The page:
Doctors Who Surrender Their Medical Licenses Still Practice In Other States
When you make an appointment to see a doctor or specialist, you believe you are going to see a qualified professional who will give you the best care possible. Unfortunately, when that doesn’t happen and mistakes are made or any sort of misconduct occurs at the hands of your physician, it can be a troubling experience to say the least. So, in the event a doctor or specialist loses or surrenders their license, you wouldn’t expect them to still practice, right? Wrong.
Surrendering one’s medical license occurs when there is overwhelming evidence of unprofessional conduct present, such as repeated surgical mishaps, writing improper opioid prescriptions, or even having sex with patients. License surrenders can spare doctors the time, expense, and reputational harm that could come with formal charges and a hearing before the medical board. Shockingly, however, most license suspensions come with no restrictions on practicing elsewhere.
While states can take action against doctors based on license surrenders in other states, it is a spotty system because many institutions don’t even search the national database of troubled physicians prior to hiring a new one. Voluntary license surrenders can also leave the public without access to any information on what occurred, keeping patients and their families in the dark and at risk.
In a recent investigation by the Milwaukee Journal Sentinel, USA Today, and Med Page Today, more than 250 doctors were found to have surrendered a medical license but remain in practice in another state. The study, done using a private firm, compiled information on various doctors from thousands of sources, including state medical boards and local courts and was limited to doctors who were subject to a recorded action by a state board since 2013.
The Journal Sentinel and MedPage Today used data from the firm to identify more than 500 doctors who had been disciplined in one state yet still were able to practice elsewhere with a clean license. They also found 73 different cases where the U.S. Food and Drug Administration (FDA) sent warning letters to doctors alleging serious patient safety concerns—and only one had been disciplined by a state medical board.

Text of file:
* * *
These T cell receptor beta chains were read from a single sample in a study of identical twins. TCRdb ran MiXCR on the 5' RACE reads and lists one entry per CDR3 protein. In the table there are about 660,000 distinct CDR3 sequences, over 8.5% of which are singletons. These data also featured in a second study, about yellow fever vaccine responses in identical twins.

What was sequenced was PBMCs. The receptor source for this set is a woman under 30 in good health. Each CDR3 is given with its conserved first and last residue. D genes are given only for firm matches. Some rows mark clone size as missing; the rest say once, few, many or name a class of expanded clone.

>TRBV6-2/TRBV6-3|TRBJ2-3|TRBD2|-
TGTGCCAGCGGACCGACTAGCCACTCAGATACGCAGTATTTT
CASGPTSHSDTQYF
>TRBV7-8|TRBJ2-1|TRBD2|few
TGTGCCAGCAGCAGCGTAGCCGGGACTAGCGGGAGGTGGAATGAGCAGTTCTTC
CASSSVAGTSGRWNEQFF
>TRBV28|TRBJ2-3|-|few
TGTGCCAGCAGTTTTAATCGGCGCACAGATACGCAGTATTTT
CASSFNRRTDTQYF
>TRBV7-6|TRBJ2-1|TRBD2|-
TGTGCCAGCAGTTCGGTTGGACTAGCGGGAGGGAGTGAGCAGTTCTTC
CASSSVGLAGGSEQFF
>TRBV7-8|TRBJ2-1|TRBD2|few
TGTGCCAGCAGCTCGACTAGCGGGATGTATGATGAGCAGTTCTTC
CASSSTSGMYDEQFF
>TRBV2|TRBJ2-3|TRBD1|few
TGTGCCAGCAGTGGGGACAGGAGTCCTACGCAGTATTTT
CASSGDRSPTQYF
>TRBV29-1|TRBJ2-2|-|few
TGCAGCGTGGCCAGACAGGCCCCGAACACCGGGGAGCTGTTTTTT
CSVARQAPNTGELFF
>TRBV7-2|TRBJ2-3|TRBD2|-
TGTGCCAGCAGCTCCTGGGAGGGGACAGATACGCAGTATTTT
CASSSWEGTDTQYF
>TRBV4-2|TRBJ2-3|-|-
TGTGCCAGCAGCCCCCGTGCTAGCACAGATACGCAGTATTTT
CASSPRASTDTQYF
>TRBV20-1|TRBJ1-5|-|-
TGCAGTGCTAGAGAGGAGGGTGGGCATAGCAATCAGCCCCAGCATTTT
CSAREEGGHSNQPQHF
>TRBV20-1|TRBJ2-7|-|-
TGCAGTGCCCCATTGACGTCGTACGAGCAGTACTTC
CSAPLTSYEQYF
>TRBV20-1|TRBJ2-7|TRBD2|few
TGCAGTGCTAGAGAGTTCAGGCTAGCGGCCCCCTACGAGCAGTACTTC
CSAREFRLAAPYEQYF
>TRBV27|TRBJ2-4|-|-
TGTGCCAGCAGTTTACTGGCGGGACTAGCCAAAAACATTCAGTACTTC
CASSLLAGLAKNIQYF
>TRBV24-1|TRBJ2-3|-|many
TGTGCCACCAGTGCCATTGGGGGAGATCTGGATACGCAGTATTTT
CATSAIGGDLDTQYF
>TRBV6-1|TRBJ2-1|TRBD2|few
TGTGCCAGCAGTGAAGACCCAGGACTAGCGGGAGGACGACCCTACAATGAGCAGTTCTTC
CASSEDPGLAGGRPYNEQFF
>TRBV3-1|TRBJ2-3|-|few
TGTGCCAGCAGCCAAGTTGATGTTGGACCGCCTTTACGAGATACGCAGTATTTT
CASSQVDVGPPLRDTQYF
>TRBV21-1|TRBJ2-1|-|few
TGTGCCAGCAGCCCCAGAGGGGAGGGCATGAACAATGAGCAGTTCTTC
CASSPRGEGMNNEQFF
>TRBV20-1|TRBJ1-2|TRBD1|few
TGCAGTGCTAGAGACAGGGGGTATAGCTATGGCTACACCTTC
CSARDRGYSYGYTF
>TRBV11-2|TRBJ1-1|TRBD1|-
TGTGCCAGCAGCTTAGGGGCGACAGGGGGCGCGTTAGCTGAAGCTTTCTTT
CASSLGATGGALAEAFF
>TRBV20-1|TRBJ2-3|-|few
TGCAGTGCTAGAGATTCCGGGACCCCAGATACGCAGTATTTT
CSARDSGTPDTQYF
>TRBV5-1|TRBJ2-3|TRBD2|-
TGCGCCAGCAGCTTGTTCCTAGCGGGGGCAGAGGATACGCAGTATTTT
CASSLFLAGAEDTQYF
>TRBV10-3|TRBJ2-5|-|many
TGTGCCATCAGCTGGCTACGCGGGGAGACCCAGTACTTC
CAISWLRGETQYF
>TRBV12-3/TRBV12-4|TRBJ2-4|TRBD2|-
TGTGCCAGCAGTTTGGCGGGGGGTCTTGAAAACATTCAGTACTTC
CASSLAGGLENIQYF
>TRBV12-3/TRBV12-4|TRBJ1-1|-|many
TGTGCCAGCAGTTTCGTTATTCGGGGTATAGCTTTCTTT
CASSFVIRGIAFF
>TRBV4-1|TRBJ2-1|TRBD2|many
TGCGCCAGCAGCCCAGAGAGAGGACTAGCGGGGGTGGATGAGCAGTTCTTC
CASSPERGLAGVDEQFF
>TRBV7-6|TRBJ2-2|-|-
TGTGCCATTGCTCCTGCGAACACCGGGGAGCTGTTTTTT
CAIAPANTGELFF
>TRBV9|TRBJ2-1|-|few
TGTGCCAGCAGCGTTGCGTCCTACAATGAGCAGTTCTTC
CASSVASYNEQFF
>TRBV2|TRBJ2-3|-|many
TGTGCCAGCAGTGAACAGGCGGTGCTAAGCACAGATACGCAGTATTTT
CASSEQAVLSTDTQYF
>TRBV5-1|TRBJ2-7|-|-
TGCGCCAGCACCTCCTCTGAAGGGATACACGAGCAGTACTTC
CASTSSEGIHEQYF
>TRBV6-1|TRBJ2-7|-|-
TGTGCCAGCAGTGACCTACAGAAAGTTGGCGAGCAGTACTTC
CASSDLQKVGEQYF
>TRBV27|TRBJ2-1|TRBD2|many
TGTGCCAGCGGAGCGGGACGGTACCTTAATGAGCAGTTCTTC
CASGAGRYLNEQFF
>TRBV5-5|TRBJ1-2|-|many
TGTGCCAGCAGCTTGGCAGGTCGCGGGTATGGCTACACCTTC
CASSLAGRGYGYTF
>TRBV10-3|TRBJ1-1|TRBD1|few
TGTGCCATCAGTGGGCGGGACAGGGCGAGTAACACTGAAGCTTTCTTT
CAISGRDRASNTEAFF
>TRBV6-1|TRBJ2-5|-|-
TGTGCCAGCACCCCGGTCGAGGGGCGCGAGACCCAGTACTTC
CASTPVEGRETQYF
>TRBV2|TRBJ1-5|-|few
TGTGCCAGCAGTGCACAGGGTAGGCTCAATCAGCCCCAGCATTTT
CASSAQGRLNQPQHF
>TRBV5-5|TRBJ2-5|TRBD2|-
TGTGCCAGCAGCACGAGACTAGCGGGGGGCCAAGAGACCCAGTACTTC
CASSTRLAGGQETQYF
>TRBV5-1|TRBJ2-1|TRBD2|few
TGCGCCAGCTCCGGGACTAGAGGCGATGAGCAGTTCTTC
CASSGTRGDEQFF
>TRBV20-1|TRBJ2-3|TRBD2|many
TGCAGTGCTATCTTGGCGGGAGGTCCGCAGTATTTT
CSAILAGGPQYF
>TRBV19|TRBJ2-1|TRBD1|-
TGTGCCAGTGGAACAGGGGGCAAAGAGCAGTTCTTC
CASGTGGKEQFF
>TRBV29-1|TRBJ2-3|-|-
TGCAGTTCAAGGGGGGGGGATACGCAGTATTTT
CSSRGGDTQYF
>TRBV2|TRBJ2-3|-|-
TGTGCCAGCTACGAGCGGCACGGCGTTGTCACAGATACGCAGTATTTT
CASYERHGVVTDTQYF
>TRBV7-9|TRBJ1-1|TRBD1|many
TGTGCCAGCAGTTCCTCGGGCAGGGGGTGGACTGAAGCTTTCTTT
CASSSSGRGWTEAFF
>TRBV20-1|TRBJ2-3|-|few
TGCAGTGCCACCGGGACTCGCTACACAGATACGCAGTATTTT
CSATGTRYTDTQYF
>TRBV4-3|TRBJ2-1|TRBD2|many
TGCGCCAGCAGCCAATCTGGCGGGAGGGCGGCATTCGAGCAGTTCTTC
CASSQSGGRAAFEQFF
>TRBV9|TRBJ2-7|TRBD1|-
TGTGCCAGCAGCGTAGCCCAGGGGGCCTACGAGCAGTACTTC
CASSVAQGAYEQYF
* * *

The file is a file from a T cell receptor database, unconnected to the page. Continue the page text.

The investigation found 216 doctors collected a total of $26 million from federal taxpayers through Medicare despite losing a license and/or being excluded from state-paid healthcare rolls. While a surrendered license in one state should tip off a second state to the fact there are problems arising, for many doctors it amounts to a get-out-of-jail-free card.
Dangerous Example of License Suspension Consequences
In one such case, Louisiana doctor Larry Mitchell Isaacs gave up his medical license in the face of discipline after he removed an allegedly healthy kidney during what was supposed to be a surgery on the patient’s colon. Moving on to practice in California, Isaacs mistakenly removed a woman’s fallopian tube, which he thought was her appendix. The appendix in question, however, had already been removed during a prior surgery. More corrective surgeries on this woman would follow, including one where her intestines were left unconnected. Facing state sanctions, Isaacs surrendered his license in California as well.
Isaacs would then attempt to practice in New York, however his looming allegations led regulators to take action. It was then he found a home for himself in Ohio. Isaacs’ Ohio record remains unblemished, allowing him to work at a local urgent care clinic in the Cincinnati area.
“It is very concerning to think a physician surrenders in one state and doesn’t surrender in another,” said John Harris, an assistant professor of medicine at the University of Pittsburgh Medical Center who has researched how doctor discipline varies from state to state. “There seems to be an inconsistency and danger. As a physician, I want our patients to be safe and I want these people not practicing.”
Medical Malpractice Attorneys
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